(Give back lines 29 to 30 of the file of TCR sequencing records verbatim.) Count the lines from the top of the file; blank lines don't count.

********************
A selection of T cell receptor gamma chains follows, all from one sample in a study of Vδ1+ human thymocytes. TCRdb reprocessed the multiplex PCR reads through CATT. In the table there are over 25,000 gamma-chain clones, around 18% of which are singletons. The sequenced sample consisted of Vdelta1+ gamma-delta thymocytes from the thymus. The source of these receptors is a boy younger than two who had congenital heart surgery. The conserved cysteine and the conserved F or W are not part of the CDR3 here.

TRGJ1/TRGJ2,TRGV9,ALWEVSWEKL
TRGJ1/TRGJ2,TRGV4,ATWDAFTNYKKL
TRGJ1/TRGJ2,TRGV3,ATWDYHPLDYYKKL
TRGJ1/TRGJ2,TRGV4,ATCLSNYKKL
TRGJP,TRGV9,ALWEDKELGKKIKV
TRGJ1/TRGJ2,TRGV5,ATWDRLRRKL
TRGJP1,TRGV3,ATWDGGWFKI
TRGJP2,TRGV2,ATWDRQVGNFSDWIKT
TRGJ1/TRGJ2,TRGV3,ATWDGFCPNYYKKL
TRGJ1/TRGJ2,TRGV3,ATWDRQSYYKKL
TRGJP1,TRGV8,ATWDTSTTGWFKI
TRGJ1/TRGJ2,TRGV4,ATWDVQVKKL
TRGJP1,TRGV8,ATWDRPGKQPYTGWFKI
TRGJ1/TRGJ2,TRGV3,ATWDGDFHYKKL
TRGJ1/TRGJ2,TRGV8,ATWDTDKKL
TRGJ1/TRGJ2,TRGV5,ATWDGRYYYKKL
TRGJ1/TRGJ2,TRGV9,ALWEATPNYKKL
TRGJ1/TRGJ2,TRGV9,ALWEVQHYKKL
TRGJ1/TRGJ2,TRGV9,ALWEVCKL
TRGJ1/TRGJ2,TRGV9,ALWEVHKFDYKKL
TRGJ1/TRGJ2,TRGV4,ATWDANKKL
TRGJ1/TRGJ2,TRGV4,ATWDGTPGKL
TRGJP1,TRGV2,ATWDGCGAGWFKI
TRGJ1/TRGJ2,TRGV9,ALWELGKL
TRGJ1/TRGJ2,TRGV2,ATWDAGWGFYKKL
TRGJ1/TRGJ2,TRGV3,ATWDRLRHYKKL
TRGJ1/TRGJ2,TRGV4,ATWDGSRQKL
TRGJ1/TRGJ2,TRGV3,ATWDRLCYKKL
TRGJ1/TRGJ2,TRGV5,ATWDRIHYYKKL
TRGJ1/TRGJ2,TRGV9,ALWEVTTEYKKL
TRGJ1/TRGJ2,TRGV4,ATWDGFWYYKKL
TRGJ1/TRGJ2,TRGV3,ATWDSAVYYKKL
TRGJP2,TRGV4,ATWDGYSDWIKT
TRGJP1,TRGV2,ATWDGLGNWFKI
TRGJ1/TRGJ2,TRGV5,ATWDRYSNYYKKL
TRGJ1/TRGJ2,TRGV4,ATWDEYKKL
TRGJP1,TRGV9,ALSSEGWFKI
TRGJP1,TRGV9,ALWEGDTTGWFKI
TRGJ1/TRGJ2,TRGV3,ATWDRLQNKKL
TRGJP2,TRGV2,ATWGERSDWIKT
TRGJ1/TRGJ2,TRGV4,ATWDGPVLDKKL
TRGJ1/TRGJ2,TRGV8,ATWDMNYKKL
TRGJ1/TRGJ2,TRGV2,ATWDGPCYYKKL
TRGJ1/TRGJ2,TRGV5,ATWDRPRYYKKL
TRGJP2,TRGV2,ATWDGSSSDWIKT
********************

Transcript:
TRGJ1/TRGJ2,TRGV3,ATWDRLCYKKL
TRGJ1/TRGJ2,TRGV5,ATWDRIHYYKKL